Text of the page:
Gideon v. Wainwright (1963)

Supreme Court of the United States

Clarence Earl Gideon v. Louie L. Wainwright 

Decided March 18, 1963 – 372 U.S. 335


Mr. Justice BLACK delivered the opinion of the Court.

Petitioner was charged in a Florida state court with having broken and entered a poolroom with intent to commit a misdemeanor. This offense is a felony under Florida law. Appearing in court without funds and without a lawyer, petitioner asked the court to appoint counsel for him, whereupon the following colloquy took place:

“The COURT: Mr. Gideon, I am sorry, but I cannot appoint Counsel to represent you in this case. Under the laws of the State of Florida, the only time the Court can appoint Counsel to represent a Defendant is when that person is charged with a capital offense. I am sorry, but I will have to deny your request to appoint Counsel to defend you in this case.

“The DEFENDANT: The United States Supreme Court says I am entitled to be represented by Counsel.”

Put to trial before a jury, Gideon conducted his defense about as well as could be expected from a layman. He made an opening statement to the jury, cross-examined the State’s witnesses, presented witnesses in his own defense, declined to testify himself, and made a short argument “emphasizing his innocence to the charge contained in the Information filed in this case.” The jury returned a verdict of guilty, and petitioner was sentenced to serve five years in the state prison. Later, petitioner filed in the Florida Supreme Court this habeas corpus petition attacking his conviction and sentence on the ground that the trial court’s refusal to appoint counsel for him denied him rights “guaranteed by the Constitution and the Bill of Rights by the United States Government.” Treating the petition for habeas corpus as properly before it, the State Supreme Court, “upon consideration thereof” but without an opinion, denied all relief. [T]he problem of a defendant’s federal constitutional right to counsel in a state court has been a continuing source of controversy and litigation in both state and federal courts. To give this problem another review here, we granted certiorari. Since Gideon was proceeding in forma pauperis, we appointed counsel to represent him and requested both sides to discuss in their briefs and oral arguments the following: “Should this Court’s holding in Betts v. Brady be reconsidered?”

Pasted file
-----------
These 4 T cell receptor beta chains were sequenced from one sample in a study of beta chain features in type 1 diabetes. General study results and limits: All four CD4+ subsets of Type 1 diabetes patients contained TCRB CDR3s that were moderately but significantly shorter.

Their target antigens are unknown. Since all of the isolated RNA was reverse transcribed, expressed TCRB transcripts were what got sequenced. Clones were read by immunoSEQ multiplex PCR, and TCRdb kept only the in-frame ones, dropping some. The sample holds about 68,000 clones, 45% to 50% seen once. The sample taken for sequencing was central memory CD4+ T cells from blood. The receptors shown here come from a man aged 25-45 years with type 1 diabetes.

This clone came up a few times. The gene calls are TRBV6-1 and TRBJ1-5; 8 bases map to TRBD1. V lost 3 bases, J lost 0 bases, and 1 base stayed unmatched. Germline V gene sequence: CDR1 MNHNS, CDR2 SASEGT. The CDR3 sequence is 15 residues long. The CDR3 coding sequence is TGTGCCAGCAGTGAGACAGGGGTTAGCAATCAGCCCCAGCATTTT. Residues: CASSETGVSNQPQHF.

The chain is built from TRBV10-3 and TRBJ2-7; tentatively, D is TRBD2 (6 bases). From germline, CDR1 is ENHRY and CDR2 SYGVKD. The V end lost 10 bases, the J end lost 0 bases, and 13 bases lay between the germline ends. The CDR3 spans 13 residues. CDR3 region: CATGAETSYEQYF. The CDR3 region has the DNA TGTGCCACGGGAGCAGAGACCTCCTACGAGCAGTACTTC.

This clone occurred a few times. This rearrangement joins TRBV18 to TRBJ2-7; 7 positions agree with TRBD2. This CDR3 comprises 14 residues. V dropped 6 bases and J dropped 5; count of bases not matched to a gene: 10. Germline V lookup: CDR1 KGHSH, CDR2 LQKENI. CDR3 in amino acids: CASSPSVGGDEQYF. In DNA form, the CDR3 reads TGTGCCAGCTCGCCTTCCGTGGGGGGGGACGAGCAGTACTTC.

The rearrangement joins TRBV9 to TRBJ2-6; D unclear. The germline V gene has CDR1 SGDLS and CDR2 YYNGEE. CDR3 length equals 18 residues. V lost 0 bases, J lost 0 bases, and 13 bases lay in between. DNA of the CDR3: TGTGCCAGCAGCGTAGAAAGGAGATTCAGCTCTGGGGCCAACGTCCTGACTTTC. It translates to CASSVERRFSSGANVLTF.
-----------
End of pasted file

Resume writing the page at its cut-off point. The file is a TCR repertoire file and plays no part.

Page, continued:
The facts upon which Betts claimed that he had been unconstitutionally denied the right to have counsel appointed to assist him are strikingly like the facts upon which Gideon here bases his federal constitutional claim. Betts was indicted for robbery in a Maryland state court. On arraignment, he told the trial judge of his lack of funds to hire a lawyer and asked the court to appoint one for him. Betts was advised that it was not the practice in that county to appoint counsel for indigent defendants except in murder and rape cases. He then pleaded not guilty, had witnesses summoned, cross-examined the State’s witnesses, examined his own, and chose not to testify himself. He was found guilty by the judge, sitting without a jury, and sentenced to eight years in prison. Like Gideon, Betts sought release by habeas corpus, alleging that he had been denied the right to assistance of counsel in violation of the Fourteenth Amendment. Betts was denied any relief, and on review this Court affirmed. It was held that a refusal to appoint counsel for an indigent defendant charged with a felony did not necessarily violate the Due Process Clause of the Fourteenth Amendment, which for reasons given the Court deemed to be the only applicable federal constitutional provision.